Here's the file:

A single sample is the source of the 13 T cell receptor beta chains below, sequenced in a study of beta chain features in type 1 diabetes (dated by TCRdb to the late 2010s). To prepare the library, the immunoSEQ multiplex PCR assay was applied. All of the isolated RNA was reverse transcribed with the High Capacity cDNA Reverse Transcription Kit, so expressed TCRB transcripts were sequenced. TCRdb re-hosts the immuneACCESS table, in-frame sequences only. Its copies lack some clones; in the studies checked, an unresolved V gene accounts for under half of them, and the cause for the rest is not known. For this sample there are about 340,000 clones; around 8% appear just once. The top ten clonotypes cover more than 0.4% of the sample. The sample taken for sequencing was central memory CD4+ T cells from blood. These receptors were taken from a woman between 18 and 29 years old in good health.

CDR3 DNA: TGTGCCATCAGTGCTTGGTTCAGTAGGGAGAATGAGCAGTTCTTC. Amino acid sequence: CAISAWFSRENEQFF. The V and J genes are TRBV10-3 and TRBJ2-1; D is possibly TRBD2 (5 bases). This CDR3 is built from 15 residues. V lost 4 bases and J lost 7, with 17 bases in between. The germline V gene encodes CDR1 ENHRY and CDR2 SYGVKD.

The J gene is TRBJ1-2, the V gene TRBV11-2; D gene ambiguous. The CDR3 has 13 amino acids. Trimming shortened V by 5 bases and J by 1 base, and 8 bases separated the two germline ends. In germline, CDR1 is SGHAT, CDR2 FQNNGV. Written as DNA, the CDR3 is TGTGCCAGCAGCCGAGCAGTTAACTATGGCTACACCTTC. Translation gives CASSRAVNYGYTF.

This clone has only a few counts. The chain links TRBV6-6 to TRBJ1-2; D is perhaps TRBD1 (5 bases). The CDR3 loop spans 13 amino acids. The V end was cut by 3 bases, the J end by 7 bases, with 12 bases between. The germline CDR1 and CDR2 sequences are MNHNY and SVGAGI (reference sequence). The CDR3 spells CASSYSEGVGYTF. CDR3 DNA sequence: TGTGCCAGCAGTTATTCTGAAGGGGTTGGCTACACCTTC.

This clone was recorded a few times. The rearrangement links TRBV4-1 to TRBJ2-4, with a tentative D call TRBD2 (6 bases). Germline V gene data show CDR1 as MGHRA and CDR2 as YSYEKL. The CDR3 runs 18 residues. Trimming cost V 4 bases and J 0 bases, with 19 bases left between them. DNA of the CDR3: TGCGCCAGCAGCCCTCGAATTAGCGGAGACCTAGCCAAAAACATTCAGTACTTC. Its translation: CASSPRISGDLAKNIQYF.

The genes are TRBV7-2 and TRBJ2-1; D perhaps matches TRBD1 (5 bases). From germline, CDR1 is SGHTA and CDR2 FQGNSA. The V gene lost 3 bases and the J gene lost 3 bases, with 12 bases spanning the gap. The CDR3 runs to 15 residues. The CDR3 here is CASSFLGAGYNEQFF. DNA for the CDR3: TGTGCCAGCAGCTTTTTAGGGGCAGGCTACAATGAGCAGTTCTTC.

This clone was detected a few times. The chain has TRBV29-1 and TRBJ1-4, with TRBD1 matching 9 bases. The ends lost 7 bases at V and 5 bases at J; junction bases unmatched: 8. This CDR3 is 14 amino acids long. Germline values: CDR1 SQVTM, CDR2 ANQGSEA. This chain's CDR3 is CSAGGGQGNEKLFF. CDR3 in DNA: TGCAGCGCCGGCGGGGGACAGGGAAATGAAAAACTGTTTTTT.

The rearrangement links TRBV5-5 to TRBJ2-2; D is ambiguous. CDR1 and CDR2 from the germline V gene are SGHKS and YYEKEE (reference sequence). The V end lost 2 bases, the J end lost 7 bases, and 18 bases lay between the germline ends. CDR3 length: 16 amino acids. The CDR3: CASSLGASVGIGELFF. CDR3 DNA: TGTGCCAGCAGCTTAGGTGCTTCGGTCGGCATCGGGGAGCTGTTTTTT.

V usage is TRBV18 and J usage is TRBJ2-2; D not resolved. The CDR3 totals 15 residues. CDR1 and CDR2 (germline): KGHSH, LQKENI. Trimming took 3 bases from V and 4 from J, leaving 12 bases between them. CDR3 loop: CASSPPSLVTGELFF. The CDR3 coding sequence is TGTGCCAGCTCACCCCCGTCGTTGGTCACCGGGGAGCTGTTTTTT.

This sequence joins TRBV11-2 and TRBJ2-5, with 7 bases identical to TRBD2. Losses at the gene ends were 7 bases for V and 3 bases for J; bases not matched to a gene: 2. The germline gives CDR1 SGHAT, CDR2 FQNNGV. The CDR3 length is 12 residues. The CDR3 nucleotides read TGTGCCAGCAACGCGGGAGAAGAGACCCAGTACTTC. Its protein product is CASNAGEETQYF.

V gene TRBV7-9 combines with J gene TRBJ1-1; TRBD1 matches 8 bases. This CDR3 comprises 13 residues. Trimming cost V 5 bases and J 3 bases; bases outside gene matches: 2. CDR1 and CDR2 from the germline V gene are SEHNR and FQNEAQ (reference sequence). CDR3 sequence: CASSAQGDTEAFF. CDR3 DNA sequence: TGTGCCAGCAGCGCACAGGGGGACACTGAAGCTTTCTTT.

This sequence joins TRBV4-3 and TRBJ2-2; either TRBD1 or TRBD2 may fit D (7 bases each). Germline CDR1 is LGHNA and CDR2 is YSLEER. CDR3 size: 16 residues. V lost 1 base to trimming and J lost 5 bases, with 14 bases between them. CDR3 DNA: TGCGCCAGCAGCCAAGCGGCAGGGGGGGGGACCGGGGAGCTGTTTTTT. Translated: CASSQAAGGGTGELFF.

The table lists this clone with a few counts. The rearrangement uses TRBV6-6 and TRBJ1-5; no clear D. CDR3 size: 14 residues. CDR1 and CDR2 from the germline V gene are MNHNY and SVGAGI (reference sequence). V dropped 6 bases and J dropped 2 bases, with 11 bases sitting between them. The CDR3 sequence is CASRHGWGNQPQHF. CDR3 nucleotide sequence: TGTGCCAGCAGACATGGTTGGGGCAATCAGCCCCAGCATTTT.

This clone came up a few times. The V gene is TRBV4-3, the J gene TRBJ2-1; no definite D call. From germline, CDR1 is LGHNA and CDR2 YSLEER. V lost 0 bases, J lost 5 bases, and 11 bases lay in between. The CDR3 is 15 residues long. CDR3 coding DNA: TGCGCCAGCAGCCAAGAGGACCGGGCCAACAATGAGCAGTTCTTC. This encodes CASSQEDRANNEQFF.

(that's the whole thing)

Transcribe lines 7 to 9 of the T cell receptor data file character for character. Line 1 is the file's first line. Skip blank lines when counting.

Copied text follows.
This clone was detected a few times. The chain has TRBV29-1 and TRBJ1-4, with TRBD1 matching 9 bases. The ends lost 7 bases at V and 5 bases at J; junction bases unmatched: 8. This CDR3 is 14 amino acids long. Germline values: CDR1 SQVTM, CDR2 ANQGSEA. This chain's CDR3 is CSAGGGQGNEKLFF. CDR3 in DNA: TGCAGCGCCGGCGGGGGACAGGGAAATGAAAAACTGTTTTTT.

The rearrangement links TRBV5-5 to TRBJ2-2; D is ambiguous. CDR1 and CDR2 from the germline V gene are SGHKS and YYEKEE (reference sequence). The V end lost 2 bases, the J end lost 7 bases, and 18 bases lay between the germline ends. CDR3 length: 16 amino acids. The CDR3: CASSLGASVGIGELFF. CDR3 DNA: TGTGCCAGCAGCTTAGGTGCTTCGGTCGGCATCGGGGAGCTGTTTTTT.

V usage is TRBV18 and J usage is TRBJ2-2; D not resolved. The CDR3 totals 15 residues. CDR1 and CDR2 (germline): KGHSH, LQKENI. Trimming took 3 bases from V and 4 from J, leaving 12 bases between them. CDR3 loop: CASSPPSLVTGELFF. The CDR3 coding sequence is TGTGCCAGCTCACCCCCGTCGTTGGTCACCGGGGAGCTGTTTTTT.